Most mobile operators have begun to take WiFi offload seriously, whether it is at the implementation, pilot or PowerPoint phase. At this stage in the game, widespread WiFi offload is almost a certainty in the relatively near future. But 3G, 4G and WiFi are still not necessarily playing nicely together in carrier equipment. Arguably the major problem is that most carrier equipment cannot handle both 3G and 4G offload simultaneously, putting the supposedly seamless handoff between access technologies further into the future. In this article, we will discuss the need for 3G and 4G WiFi offload to be handled from a single node and why now is the right time to address this as 4G rollouts proliferate.
Starting from the beginning - the impetus for WiFi offloading is clear. With the massive growth in smartphones and tablets, mobile data consumption is rising fast. It is predicted that by 2017 wireless data traffic will have risen by 300%, with growth driven by video streaming, music streaming, social networking and internet browsing. With more and more subscribers becoming data-heavy users of smartphones and tablets, network operators are under increasing strain as they struggle with the increased demand while still needing to provide a great experience for their subscribers.
Most mobile data is currently accessed via 3G globally, and with its limited spectrum, this inevitably presents problems. The future of mobile data is clearly shifting towards 4G with its greater bandwidth and data throughput – and it will alleviate some of the burden on 3G networks. Nonetheless, 4G rollouts will take years to become ubiquitous, even in mature markets. Even then, we need to understand the lessons of the past and realize that the more bandwidth is offered, the more people will use it and find more data-hungry applications to fill the spectrum.
Data offloading provides a cost effective solution to address bandwidth and network capacity limitations that not only helps reduce CAPEX and OPEX requirements but also helps in improving the overall customer experience. It does this by reducing the amount of data on the core network by routing selected traffic through alternate channels, which in turn helps in reducing the total number of nodes required, thereby minimizing cost and improving ROI. WiFi itself is an extremely cost effective technology that is available almost ubiquitously, making WiFi offloading the most attractive offloading technique.
However, offloading absolutely needs to apply as much as it does to 4G as it does to 3G. Currently, 3G offloading is becoming more widespread, while 4G offloading is relatively nascent but will of course increase over time, as 4G networks themselves proliferate. The description of “seamless” WiFi handoffs is used a lot, but without handing off both 3G and 4G traffic, seamless WiFi offload cannot really exist – because it only addresses part of the problem. The approach of having separate 3G and 4G nodes doing separate jobs presents its own problems too because of the signalling confusion it creates. The resulting impact on the subscriber’s experience will be negative as competing, “well-intentioned” nodes are likely to disrupt their experience rather than improve it.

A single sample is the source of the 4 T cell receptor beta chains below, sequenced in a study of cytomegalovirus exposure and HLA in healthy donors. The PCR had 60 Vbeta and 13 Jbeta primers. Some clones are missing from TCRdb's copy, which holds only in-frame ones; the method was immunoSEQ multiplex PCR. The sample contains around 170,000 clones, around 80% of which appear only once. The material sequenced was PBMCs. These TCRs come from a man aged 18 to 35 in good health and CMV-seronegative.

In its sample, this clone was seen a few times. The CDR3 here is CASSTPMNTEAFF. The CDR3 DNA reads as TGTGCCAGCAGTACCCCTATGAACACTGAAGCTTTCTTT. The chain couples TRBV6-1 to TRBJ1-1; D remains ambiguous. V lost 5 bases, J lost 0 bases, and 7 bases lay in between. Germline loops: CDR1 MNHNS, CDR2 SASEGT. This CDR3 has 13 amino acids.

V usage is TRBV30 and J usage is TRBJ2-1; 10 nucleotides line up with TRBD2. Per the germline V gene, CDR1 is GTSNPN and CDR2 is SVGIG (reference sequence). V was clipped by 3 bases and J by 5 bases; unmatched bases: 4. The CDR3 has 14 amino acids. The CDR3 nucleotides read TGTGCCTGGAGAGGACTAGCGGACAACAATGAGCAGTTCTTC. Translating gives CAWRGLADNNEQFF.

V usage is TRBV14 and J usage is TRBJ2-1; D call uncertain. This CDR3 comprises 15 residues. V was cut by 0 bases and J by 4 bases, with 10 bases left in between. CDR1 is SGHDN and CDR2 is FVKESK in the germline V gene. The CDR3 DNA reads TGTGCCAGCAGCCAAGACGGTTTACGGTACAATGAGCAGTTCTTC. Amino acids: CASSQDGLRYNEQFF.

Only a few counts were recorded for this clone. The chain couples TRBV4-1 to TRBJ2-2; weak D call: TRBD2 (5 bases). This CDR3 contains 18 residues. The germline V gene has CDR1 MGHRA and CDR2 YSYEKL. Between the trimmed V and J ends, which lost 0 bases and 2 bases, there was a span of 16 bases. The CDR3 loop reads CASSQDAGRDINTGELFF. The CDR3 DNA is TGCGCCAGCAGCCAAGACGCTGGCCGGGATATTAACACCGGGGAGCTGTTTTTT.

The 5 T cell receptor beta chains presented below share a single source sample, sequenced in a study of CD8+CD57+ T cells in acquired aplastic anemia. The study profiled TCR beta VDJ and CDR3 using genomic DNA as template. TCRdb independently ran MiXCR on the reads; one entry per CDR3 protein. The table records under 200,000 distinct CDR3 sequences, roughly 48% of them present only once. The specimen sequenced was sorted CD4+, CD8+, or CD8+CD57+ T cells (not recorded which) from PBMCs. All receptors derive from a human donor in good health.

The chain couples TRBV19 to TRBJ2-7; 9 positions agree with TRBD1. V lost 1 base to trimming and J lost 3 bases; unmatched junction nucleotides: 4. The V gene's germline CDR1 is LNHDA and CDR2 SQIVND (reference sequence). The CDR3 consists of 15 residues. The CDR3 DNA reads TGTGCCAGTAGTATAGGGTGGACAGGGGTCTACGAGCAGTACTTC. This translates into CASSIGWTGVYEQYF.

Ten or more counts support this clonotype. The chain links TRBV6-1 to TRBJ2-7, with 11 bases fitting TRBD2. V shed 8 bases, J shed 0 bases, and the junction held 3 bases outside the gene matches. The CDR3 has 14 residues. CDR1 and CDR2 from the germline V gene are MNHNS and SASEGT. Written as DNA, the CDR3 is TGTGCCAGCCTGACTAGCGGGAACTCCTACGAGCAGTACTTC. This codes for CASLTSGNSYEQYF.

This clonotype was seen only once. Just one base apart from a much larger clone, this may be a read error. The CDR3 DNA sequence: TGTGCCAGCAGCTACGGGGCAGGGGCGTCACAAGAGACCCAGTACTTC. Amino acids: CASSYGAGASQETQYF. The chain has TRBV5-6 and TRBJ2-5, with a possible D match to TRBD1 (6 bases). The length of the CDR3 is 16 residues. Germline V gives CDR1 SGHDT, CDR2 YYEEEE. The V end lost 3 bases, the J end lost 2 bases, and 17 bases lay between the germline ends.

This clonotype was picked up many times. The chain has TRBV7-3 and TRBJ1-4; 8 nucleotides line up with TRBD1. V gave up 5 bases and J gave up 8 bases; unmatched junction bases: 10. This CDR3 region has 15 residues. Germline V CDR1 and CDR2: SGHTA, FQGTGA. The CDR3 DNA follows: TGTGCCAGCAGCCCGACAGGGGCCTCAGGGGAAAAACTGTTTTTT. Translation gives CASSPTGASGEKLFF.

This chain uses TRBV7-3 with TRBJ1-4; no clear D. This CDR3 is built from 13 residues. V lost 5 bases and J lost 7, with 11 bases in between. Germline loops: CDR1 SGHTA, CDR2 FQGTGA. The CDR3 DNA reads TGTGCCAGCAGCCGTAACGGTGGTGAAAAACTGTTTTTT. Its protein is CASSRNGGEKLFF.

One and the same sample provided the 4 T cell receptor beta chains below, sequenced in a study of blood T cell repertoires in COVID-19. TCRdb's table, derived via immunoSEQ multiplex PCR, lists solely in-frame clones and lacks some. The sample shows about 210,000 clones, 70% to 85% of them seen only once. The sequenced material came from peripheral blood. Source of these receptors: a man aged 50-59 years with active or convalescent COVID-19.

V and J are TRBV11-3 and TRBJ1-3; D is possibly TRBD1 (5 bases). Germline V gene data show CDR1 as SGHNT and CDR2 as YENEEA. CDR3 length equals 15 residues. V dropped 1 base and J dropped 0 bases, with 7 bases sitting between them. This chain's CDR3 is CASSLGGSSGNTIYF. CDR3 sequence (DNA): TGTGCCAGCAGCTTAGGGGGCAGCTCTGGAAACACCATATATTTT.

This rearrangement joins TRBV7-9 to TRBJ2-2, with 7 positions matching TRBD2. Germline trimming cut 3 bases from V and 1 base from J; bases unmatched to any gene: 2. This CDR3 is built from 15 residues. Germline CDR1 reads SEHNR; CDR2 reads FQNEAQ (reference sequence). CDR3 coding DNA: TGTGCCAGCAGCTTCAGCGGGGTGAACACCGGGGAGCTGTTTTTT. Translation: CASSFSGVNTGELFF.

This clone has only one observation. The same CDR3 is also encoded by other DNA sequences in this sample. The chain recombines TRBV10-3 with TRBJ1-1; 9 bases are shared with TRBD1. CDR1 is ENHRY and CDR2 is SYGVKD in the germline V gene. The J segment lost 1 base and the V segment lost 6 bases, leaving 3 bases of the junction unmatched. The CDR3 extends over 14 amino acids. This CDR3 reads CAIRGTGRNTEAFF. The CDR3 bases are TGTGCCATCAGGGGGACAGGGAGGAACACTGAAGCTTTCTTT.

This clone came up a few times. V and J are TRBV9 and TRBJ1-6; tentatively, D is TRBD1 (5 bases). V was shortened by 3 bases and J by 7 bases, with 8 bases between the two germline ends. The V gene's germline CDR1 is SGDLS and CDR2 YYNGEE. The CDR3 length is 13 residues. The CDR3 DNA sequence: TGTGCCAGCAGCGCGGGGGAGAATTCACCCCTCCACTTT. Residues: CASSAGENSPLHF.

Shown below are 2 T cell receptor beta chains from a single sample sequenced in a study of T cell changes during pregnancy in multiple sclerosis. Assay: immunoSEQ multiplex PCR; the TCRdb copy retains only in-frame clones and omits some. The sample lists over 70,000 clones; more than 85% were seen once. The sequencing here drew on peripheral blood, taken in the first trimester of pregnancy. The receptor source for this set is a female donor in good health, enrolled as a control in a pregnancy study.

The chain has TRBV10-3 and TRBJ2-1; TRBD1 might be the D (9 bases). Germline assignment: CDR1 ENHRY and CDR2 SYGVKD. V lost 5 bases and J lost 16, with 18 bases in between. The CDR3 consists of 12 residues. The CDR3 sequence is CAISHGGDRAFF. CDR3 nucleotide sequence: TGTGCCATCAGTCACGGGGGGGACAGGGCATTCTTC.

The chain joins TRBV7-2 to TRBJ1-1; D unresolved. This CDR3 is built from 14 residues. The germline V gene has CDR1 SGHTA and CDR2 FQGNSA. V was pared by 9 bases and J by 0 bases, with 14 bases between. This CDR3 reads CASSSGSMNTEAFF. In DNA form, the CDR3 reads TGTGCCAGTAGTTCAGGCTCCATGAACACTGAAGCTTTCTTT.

The solution is having a single node that handles the switching between all three access technologies – 3G, 4G, and WiFi, as this is the only set-up that can provide seamless switching, thus giving the user the best experience, while reducing the network operational cost. As advanced markets continue their 4G rollouts, now the onus is on network equipment manufacturers to put in place the infrastructure for end-to-end WiFi offload.
It is therefore clear that what is needed in this transitional phase and beyond is a single node that can handle all three. The demand for 3G and 4G offloading is only going to increase, to deal with the increasing data demands on both 3G and 4G networks. With 4G rollouts gathering pace all around the world the time is perfect for a single node to be able to handle all three complementary access technologies. The benefits for subscribers, and subsequently for networks is huge, as subscribers can have the best experience, and networks benefit from reduced network load, reduced subscriber churn and because of there being only one node, reduced cost as well. If networks are to optimize their 4G rollouts then a single node, able to handle 3G and 4G offload, is crucial.
For more information on Aricent’s 3G and 4G WiFi offloading solution please contact us at email@example.com.